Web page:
Investigators set out to determine whether old bones were the remains of an outlaw.
Charlie Pitts rode into Northfield with Jesse James and the rest of the James-Younger Gang on Sept. 7, 1876, to rob the First National Bank.
After the gang's legendary defeat there, he never returned -- at least, not alive.
For the last 25 years, the Northfield community thought they had brought Pitts back when the Northfield Historical Society got possession of his skeleton.
But in 2007, a group of researchers decided to use science to find out: Was this truly the remains of an infamous outlaw?
Jim Bailey, a professor at University of North Carolina in Wilmington, decided to assemble a gang of curious researchers to find out.
The mystery began after the Northfield shootout, in which two gang members and two townspeople were killed.
Pitts was wounded, but he narrowly escaped Northfield, only to be tracked down two weeks later at a swamp southwest of Mankato and killed in a shootout with a posse.
His body was briefly displayed at the State Capitol. When it went unclaimed, it passed to a succession of medical students and museums before winding up in Northfield again -- but there was suspicion that the bones might have gotten mixed up with others along the way.
A postmortem photograph, showing a gunshot wound in Pitts' chest, seemed to match up with a hole in the skeleton's breastbone. But the investigators weren't able to prove it conclusively.
Kate Blue, an anthropology professor at Minnesota State University, Mankato, examined the hole but could not determine whether it was truly the result of a gunshot, Bailey said.
"It could have been fabricated," Bailey said. "But we couldn't tell for sure."
Victoria Lywood, a forensic artist from Canada, volunteered to produce a two-dimensional and a three-dimensional reconstruction from a CT scan, putting a face on the skeleton, while Bailey tracked down two distant relatives of Pitts for DNA comparison and had three separate labs conduct DNA testing, one of them being the Netherlands Forensic Institute. The result:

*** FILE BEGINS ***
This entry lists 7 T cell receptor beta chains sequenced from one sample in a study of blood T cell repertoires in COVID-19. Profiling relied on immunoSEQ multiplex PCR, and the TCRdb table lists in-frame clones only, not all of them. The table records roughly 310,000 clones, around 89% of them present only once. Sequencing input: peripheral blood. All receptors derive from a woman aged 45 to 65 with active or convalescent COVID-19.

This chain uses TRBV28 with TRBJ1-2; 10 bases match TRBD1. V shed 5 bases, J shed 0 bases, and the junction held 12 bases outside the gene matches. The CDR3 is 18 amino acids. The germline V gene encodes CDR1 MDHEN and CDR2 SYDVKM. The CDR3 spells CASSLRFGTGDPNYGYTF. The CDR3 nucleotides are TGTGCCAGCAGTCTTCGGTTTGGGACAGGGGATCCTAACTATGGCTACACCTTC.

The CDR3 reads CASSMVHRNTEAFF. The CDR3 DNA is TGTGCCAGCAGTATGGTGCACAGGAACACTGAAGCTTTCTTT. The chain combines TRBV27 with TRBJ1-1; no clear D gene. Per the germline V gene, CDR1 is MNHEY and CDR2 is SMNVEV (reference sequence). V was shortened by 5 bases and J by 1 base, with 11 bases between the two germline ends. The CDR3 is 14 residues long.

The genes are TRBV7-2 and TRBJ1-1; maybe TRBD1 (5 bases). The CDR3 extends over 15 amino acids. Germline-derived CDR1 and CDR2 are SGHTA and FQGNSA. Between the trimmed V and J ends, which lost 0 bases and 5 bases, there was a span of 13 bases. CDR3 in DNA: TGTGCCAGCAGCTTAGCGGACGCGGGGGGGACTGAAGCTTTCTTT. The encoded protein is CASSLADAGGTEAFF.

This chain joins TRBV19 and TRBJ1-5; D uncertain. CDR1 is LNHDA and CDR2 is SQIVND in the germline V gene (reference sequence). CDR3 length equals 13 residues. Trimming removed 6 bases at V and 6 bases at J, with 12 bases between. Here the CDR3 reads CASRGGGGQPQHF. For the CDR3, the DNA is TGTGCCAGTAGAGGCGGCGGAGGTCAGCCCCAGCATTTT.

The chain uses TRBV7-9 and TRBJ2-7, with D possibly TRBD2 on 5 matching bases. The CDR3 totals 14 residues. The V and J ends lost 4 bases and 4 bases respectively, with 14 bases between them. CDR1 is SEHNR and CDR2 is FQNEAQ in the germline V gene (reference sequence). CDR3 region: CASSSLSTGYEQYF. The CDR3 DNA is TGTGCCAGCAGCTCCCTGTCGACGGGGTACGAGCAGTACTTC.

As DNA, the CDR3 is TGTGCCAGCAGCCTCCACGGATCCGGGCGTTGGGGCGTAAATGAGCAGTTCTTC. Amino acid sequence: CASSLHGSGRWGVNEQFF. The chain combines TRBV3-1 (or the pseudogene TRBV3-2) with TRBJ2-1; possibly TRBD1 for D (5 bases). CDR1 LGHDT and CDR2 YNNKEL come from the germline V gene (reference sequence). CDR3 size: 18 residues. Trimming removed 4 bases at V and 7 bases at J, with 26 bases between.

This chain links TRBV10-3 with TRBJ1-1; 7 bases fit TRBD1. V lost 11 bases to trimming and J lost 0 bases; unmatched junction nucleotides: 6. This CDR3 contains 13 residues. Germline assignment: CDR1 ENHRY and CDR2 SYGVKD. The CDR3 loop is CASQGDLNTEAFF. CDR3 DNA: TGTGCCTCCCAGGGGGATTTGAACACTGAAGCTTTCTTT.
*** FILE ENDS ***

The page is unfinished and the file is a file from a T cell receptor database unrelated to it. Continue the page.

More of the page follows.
"They didn't match," Bailey said.
Not only did they not match the DNA of the descendants, but the bone fragments didn't match each other and it is possible that they came from males of two different ethnic groups based on the DNA markers, said Tom Reynolds, a forensic scientist at Fairfax Identity Laboratories.
The Netherlands laboratory also conducted carbon testing to figure out the age of the skeletal remains, Bailey said.
"It showed a 97.5 percent chance that the person lived in the 1700s, and only a 2.5 percent chance it was past that," Bailey said.
Charlie Pitts' real name was Samuel Wells. Joseph Wells Jr., a great-grand-nephew of the gunslinger, who was tracked down in Arizona and donated his DNA for the research, said he had his doubts about the remains all along.
"We never truly believed it was his remains, but thought there was a chance it might be him," Wells said in a phone interview from Wickenburg, Ariz. "We heard his remains got moved around a lot over time and probably got lost."
Wells said he is somewhat relieved that the DNA testing has settled the mystery once and for all.
Right now, the skeleton is still in Mankato, said Hayes Scriven, the executive director at the Northfield Historical Society. He said he wasn't much disappointed with the findings.
"The process has been rewarding," Scriven said. "In my mind, we have put to bed 99 percent of the story."
Scriven said the society will still display the remains and the findings of the study, including the 3D facial reconstruction.
Despite the findings, he's hopeful to have the skeleton on display for the Defeat of Jesse James Days celebration in Northfield, a festival held each September that commemorates the 1876 bank raid.
Vadim Lavrusik is a University of Minnesota student on assignment for the Star Tribune.